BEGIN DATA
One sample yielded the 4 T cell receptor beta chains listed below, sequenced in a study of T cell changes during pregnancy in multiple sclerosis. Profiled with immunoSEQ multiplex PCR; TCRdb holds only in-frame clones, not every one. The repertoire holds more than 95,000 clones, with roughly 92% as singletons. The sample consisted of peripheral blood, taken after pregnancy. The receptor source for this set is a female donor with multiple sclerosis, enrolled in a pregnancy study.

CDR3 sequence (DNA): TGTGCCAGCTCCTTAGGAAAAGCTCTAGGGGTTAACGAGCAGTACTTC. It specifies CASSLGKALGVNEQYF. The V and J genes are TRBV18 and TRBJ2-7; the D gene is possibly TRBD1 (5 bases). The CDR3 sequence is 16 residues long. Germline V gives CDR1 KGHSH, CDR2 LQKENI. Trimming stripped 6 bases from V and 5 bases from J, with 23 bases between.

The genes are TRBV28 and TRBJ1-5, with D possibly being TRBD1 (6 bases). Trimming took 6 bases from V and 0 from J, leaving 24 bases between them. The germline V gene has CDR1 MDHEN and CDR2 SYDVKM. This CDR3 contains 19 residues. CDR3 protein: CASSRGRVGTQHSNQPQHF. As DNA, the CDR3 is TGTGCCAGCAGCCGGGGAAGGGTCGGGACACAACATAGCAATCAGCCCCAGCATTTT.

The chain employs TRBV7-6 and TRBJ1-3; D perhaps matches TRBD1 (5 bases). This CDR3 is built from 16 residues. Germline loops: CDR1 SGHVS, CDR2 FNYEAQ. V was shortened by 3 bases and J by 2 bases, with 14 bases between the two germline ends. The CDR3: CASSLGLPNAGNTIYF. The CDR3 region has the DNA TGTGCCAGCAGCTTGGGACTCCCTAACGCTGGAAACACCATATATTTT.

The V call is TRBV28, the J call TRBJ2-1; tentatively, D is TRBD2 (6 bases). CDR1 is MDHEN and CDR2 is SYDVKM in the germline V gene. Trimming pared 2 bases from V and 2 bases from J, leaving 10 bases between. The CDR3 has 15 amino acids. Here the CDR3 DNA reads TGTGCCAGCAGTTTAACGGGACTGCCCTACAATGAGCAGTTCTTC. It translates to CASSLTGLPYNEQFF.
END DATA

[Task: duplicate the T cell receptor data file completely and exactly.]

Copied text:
One sample yielded the 4 T cell receptor beta chains listed below, sequenced in a study of T cell changes during pregnancy in multiple sclerosis. Profiled with immunoSEQ multiplex PCR; TCRdb holds only in-frame clones, not every one. The repertoire holds more than 95,000 clones, with roughly 92% as singletons. The sample consisted of peripheral blood, taken after pregnancy. The receptor source for this set is a female donor with multiple sclerosis, enrolled in a pregnancy study.

CDR3 sequence (DNA): TGTGCCAGCTCCTTAGGAAAAGCTCTAGGGGTTAACGAGCAGTACTTC. It specifies CASSLGKALGVNEQYF. The V and J genes are TRBV18 and TRBJ2-7; the D gene is possibly TRBD1 (5 bases). The CDR3 sequence is 16 residues long. Germline V gives CDR1 KGHSH, CDR2 LQKENI. Trimming stripped 6 bases from V and 5 bases from J, with 23 bases between.

The genes are TRBV28 and TRBJ1-5, with D possibly being TRBD1 (6 bases). Trimming took 6 bases from V and 0 from J, leaving 24 bases between them. The germline V gene has CDR1 MDHEN and CDR2 SYDVKM. This CDR3 contains 19 residues. CDR3 protein: CASSRGRVGTQHSNQPQHF. As DNA, the CDR3 is TGTGCCAGCAGCCGGGGAAGGGTCGGGACACAACATAGCAATCAGCCCCAGCATTTT.

The chain employs TRBV7-6 and TRBJ1-3; D perhaps matches TRBD1 (5 bases). This CDR3 is built from 16 residues. Germline loops: CDR1 SGHVS, CDR2 FNYEAQ. V was shortened by 3 bases and J by 2 bases, with 14 bases between the two germline ends. The CDR3: CASSLGLPNAGNTIYF. The CDR3 region has the DNA TGTGCCAGCAGCTTGGGACTCCCTAACGCTGGAAACACCATATATTTT.

The V call is TRBV28, the J call TRBJ2-1; tentatively, D is TRBD2 (6 bases). CDR1 is MDHEN and CDR2 is SYDVKM in the germline V gene. Trimming pared 2 bases from V and 2 bases from J, leaving 10 bases between. The CDR3 has 15 amino acids. Here the CDR3 DNA reads TGTGCCAGCAGTTTAACGGGACTGCCCTACAATGAGCAGTTCTTC. It translates to CASSLTGLPYNEQFF.